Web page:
Green foods contain an array of micronutrients and phytochemicals that support healthy blood flow, the cardiovascular system, and heart health.
Current advice states that you should eat five portions of fruit and vegetables per day. However, many fail to meet this recommended fiber intake. This has implications for your health because the body can’t function optimally without whole, plant foods.
Fortunately, a simple philosophy, called "Eat The Rainbow", can help you diversify your diet by consuming different coloured fruit and veg. These edible plants contain naturally-occurring phytochemicals that support your immune system and prevent chronic disease.
Table of contents
- What is "Eat the Rainbow"?
- Green foods for heart health
- Phytochemicals in green foods
- Green vegetables and recipe ideas
- Green fruit and recipe ideas
Food should be a pleasurable experience, not a chore, so we’re giving you the facts about the five colours of the rainbow alongside some mouth-watering recipes. And this time, it’s the turn of the green foods.
Red, orange, yellow, green, and blue/purple are the five colours of the food rainbow and each one contains phytonutrients with specific health functions.
If you think eating the rainbow means gobbling a load of multicoloured sweets, then you are quite mistaken. Instead, we’re talking about the vibrant plant's mother nature intended for us to eat. That’s right, plant-based foods like fruits and vegetables have many health properties.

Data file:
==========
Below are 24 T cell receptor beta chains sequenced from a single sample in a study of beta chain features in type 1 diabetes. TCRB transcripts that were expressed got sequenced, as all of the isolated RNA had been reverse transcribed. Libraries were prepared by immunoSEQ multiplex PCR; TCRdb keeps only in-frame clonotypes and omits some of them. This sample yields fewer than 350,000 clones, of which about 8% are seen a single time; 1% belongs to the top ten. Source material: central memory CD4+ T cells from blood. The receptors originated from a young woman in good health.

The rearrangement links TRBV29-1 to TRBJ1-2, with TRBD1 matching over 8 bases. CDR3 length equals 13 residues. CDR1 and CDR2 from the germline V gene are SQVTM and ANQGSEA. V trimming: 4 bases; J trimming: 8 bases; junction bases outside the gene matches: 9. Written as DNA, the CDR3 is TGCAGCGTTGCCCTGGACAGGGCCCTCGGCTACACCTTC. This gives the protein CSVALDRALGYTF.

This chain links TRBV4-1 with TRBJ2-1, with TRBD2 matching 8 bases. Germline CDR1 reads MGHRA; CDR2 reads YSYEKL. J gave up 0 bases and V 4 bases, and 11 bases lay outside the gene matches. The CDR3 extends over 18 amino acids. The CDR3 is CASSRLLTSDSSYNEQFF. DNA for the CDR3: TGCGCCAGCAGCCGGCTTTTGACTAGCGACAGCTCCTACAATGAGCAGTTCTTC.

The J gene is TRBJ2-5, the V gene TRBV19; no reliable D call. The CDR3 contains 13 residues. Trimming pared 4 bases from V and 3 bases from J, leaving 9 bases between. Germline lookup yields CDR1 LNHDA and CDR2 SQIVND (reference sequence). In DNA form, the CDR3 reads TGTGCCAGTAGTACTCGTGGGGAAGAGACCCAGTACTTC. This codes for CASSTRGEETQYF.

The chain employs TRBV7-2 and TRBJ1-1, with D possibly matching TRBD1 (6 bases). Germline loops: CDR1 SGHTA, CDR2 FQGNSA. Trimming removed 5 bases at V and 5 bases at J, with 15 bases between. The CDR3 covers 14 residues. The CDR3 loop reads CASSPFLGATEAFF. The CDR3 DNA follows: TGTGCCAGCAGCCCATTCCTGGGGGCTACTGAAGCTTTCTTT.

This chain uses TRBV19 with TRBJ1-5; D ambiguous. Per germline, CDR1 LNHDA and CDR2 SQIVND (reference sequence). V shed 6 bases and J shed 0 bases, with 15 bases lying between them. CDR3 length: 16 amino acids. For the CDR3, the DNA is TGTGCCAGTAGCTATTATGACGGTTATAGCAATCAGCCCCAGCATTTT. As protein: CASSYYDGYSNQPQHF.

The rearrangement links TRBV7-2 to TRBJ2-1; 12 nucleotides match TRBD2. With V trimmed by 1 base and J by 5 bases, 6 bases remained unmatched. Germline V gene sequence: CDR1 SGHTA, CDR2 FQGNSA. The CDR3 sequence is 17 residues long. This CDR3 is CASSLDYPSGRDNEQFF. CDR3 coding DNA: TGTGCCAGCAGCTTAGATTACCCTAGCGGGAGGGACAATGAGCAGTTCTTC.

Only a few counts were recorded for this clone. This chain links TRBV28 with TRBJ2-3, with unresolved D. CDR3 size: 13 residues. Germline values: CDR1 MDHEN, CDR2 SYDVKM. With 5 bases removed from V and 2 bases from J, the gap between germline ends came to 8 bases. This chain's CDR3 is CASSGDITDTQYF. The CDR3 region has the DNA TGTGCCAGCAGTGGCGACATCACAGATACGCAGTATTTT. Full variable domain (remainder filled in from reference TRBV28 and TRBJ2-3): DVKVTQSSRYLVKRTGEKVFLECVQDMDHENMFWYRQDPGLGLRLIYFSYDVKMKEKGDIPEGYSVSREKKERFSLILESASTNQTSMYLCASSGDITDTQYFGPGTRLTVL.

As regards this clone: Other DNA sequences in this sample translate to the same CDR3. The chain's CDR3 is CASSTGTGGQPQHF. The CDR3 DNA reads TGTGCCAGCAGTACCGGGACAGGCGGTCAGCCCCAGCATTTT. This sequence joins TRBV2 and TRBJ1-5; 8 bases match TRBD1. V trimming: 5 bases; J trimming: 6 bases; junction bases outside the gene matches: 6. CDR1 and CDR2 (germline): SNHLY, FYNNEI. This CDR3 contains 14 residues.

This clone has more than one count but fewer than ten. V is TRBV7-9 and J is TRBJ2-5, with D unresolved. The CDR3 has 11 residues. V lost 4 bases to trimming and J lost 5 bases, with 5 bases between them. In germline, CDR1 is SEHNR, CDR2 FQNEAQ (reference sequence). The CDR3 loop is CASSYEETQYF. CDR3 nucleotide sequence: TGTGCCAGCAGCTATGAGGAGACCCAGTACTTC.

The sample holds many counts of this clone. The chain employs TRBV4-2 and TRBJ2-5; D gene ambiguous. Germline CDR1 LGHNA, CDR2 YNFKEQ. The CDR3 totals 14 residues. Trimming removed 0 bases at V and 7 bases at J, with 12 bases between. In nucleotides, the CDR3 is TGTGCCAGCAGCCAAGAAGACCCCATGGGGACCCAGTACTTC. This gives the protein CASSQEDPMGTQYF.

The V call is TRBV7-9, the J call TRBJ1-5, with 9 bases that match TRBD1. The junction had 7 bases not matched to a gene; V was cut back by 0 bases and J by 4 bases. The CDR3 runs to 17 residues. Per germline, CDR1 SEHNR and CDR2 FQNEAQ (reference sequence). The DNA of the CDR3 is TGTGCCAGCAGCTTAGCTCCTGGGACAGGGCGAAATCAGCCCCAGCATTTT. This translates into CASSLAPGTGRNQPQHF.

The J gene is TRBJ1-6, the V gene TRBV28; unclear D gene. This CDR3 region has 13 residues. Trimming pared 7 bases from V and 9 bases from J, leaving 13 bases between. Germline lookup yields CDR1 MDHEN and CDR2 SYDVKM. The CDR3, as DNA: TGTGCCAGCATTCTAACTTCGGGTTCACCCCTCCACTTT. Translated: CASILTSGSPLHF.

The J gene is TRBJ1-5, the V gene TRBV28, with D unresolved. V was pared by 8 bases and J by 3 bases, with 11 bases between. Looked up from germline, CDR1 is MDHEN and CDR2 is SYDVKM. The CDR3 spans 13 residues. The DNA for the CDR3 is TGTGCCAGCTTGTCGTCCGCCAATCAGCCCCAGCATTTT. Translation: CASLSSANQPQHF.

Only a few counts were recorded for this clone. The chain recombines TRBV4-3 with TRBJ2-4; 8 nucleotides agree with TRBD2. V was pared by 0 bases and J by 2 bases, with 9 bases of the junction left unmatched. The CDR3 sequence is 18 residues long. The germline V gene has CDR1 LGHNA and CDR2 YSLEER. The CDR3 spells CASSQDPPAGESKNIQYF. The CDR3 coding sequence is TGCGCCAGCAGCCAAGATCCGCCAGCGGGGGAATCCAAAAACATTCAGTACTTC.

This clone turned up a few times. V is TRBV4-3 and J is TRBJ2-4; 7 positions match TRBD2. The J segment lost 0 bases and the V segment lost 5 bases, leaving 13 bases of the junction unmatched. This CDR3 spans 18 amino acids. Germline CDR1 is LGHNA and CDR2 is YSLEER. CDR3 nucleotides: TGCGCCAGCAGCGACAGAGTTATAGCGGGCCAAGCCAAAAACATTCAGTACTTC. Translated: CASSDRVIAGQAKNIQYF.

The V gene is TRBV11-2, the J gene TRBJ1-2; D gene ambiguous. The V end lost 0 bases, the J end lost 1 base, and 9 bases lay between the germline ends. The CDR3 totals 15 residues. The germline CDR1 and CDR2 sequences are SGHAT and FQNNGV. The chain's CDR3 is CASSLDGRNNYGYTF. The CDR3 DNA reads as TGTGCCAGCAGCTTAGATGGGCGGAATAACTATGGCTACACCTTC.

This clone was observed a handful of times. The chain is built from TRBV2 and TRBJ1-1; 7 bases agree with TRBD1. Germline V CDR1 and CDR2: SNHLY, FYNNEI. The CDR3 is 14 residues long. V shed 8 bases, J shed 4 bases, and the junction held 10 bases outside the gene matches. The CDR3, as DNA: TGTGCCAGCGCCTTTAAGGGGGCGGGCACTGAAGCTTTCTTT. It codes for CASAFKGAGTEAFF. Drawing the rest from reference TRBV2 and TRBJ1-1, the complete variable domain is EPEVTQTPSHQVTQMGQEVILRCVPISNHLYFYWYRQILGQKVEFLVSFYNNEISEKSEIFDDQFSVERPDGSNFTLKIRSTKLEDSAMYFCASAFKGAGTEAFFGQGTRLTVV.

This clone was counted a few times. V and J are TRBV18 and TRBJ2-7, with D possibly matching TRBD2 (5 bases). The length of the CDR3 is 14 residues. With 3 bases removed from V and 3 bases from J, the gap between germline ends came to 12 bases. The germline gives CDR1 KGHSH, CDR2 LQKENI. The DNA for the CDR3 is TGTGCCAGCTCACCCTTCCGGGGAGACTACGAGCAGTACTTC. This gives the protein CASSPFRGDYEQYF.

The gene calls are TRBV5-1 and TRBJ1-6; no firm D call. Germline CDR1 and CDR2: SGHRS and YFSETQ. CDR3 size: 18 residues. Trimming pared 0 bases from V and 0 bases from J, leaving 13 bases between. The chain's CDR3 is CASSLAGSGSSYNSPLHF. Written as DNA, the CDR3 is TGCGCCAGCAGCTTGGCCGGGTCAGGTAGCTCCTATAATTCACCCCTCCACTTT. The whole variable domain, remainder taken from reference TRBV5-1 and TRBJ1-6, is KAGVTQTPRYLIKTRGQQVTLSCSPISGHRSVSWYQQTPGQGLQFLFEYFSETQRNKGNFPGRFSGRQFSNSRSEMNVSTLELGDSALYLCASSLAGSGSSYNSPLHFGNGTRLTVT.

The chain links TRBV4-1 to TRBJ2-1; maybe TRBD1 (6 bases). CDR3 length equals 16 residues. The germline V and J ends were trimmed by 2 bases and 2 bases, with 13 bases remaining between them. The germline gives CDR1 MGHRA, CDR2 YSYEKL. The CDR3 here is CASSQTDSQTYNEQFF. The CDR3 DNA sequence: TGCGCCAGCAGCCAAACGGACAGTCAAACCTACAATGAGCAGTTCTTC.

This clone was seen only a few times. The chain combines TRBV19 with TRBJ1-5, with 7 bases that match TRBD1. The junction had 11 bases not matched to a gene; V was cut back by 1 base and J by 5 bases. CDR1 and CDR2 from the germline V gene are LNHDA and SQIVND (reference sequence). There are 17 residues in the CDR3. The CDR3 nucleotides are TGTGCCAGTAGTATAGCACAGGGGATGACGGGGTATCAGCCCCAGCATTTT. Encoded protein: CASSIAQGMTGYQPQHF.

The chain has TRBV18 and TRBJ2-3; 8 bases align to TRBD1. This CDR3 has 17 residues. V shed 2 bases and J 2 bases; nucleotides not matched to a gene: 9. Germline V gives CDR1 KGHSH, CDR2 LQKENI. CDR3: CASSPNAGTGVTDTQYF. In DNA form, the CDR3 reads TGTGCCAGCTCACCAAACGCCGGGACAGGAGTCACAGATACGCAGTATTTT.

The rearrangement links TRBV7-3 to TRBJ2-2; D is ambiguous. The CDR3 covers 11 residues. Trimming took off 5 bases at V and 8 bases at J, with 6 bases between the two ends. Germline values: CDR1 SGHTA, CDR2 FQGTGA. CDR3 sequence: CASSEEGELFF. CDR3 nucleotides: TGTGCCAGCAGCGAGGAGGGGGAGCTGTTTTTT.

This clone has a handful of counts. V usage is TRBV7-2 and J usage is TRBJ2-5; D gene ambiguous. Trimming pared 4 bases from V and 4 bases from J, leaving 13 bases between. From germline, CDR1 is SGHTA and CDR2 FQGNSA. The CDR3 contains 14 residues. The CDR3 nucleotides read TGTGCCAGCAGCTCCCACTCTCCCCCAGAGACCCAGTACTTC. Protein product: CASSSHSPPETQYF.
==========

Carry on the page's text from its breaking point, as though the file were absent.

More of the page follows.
Have you ever wondered why plant foods are so vibrant and appealing? Well, these pigments serve many purposes. For a start, these colourful pigments are attractive to other species, including human beings, who think they look good enough to eat. And then there are the bees who pollinate the plants by the power of colour (fun fact - bees love the colour blue).
These pigments aren’t just for show, they also serve as defence mechanisms. For example, some of the pigments deter invaders from eating them by releasing antibacterial solutions and bitter tastes to put them off. The health benefits of plant foods come from these phytochemicals, notably their potential for disease prevention.
When it comes to green foods, their naturally-occurring nutrients are renowned for their ability to support several different aspects of heart health. You’ve probably already heard of polyphenols and their antioxidant powers, but there are others too!